Healthcare policy: Cost versus solutions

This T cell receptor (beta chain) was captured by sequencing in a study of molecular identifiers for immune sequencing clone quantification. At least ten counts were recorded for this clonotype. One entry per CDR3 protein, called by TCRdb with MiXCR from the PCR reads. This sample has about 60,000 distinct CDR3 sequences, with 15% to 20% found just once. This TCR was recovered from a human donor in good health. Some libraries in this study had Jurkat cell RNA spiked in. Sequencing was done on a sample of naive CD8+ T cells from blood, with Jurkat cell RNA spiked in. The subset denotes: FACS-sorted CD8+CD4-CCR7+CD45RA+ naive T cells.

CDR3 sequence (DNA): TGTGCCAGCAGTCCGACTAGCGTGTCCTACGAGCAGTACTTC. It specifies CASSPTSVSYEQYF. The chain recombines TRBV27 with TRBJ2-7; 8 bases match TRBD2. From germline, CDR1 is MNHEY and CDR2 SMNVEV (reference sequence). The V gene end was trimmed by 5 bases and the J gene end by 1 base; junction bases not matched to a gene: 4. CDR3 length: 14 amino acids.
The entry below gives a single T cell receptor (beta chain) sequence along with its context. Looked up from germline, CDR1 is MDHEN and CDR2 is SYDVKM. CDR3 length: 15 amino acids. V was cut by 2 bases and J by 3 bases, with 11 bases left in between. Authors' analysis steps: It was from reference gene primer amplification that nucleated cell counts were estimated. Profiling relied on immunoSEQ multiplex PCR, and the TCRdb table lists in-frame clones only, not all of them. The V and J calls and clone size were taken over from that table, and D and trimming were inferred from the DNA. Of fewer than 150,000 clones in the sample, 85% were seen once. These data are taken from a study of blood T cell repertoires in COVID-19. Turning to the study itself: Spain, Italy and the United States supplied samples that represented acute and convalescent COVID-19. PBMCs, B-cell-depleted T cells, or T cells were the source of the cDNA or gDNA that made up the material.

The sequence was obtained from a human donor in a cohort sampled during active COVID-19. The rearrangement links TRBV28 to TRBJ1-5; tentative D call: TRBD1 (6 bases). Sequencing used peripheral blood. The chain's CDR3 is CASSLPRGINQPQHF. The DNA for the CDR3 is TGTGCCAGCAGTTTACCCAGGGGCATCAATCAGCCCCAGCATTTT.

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Healthcare is a dynamic policy issue, encompassing a number of multifaceted problem areas such as insurance, cost-efficiency, equity, and recourse allocation. As a result, legislation often addresses the broader problem piecemeal, on a one-issue-at-a-time basis. This project aims to examine this piecemeal process, with regard to the proportion of legislation devoted to amending prior bills and the proportion of legislation advancing novel solutions to pressing healthcare problems. Further, because legislation has often historically targeted specific populations, I examine which populations are most often targeted in reform efforts, and how targeted efforts play a role in legislative success. I analyzed major health care legislation through data gathered from the Policy Agendas Project as well as other policy databases, with a focus on three essential reform efforts including the successful New Deal implementation of Medicare and Medicaid, the failed Clinton effort, and the controversial Patient Protection and Affordable Care Act. Using an original coding system to categorize the provisions bills and enable a clear breakdown of their content, I look at the proportions of each bill that are amendments to prior legislation and the proportions that are targeted to special populations. By accumulating enough data, I develop an average threshold of these proportions by comparing legislation that pass and that failed. My analysis reinforces the idea that policy makers often function as pluralists, and special populations will amass the most awareness, impeding more universal reform.